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Tip of the Day
Language: Java
Expertise: Beginner
May 31, 2006

Firing Focused JButtons with the ENTER Key

Most users of GUI software know they can move the focus from one control to another by pressing the tab key. There is usually some visual cue to let them know which control has the current focus—for example, when a JButton acquires the focus, a small box will appear around its label text.

Most GUI users also expect that when a control, in particular a button, has the focus, they can activate it by pressing the ENTER key. With Swing applications, however, this may not always be the case; in fact, pressing the ENTER key may sometimes activate a button that the user does not want to be activated. This is due to a change that was made to the Metal look-and-feel in Java 1.2. This is the default look-and-feel for Swing apps, and until version 1.2 it behaved the way most users expect it to, with the ENTER key activating a focused JButton. Since version 1.2 though, pressing ENTER will not activate a focused JButton in a Swing app using the Metal look-and-feel. Instead, the user must press the spacebar to activate the focused JButton.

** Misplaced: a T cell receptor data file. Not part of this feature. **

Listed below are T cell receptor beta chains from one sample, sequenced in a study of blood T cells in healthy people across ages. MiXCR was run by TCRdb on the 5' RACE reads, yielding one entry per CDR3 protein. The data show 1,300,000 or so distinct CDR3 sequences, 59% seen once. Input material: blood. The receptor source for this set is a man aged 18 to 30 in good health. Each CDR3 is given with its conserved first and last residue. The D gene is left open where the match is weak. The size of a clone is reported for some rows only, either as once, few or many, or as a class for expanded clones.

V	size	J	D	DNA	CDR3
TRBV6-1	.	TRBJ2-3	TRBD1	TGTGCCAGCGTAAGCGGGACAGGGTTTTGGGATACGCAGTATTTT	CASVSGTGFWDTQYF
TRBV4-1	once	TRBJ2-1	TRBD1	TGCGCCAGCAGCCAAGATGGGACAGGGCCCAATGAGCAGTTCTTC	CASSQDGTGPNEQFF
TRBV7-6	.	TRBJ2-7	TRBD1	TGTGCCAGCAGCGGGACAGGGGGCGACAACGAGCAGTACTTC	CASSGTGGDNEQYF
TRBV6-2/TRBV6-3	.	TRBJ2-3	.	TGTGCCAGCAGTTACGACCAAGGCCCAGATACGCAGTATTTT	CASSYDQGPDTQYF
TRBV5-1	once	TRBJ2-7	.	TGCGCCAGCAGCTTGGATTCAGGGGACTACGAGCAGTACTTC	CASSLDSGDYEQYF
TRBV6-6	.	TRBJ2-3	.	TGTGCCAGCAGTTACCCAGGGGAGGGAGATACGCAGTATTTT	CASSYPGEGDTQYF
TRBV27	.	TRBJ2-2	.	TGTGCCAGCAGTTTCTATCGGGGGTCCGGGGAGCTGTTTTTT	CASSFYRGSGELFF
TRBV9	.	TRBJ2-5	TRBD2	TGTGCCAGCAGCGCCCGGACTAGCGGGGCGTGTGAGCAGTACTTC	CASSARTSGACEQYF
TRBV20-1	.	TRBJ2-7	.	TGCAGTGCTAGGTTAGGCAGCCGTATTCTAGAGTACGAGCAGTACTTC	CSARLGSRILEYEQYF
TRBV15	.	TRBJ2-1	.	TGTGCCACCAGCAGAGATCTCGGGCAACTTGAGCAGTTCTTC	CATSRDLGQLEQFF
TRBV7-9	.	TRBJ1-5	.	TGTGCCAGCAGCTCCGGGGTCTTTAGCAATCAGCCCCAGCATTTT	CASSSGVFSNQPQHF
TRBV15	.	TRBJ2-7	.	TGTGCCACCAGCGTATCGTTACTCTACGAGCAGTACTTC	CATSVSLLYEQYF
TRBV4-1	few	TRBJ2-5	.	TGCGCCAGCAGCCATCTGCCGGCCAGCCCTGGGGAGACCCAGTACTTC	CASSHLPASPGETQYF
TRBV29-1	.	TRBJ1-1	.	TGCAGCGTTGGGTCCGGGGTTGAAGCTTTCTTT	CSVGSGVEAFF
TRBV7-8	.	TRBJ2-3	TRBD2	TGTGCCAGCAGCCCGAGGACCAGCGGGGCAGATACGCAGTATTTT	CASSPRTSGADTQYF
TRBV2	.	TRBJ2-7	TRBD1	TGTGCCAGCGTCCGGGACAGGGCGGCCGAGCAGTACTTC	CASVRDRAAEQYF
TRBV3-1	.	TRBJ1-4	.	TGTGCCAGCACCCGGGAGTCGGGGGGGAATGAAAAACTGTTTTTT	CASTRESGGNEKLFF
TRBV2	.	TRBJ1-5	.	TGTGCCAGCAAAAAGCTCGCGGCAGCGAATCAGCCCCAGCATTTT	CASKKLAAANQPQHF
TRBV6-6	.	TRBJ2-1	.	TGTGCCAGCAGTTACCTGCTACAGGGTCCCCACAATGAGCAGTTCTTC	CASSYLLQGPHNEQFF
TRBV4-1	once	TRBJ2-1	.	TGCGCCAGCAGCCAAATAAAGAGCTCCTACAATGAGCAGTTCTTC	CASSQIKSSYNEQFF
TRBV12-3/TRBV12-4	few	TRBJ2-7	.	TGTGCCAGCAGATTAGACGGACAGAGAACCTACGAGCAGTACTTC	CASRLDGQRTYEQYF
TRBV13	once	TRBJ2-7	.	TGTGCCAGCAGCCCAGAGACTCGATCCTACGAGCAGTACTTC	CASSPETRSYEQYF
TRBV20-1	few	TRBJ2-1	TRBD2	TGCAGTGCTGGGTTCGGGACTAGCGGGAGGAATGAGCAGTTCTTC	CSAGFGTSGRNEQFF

Suppose a user is presented with a Yes/No JOptionPane dialog that asks, "Do you want to delete all of your files?" If the user tabs the focus over to the No button and presses ENTER, the Yes button—the default button for the JOptionPane—will be activated instead. This simple static method alters a JButton passed to it so that pressing the ENTER key activates the button when it has focus:


import java.awt.event.KeyEvent;

import javax.swing.JButton;
import javax.swing.JComponent;
import javax.swing.KeyStroke;

public class EnterButton extends JButton {
    
    public EnterButton(String name){
        super(name);
        
        super.registerKeyboardAction(
                super.getActionForKeyStroke(
                        KeyStroke.getKeyStroke(KeyEvent.VK_SPACE, 0, false)),
                        KeyStroke.getKeyStroke(KeyEvent.VK_ENTER, 0, false),
                        JComponent.WHEN_FOCUSED);
        super.registerKeyboardAction(
                super.getActionForKeyStroke(
                        KeyStroke.getKeyStroke(KeyEvent.VK_SPACE, 0, true)),
                        KeyStroke.getKeyStroke(KeyEvent.VK_ENTER, 0, true),
                        JComponent.WHEN_FOCUSED);
    }

}
Milan Zivkovic
 
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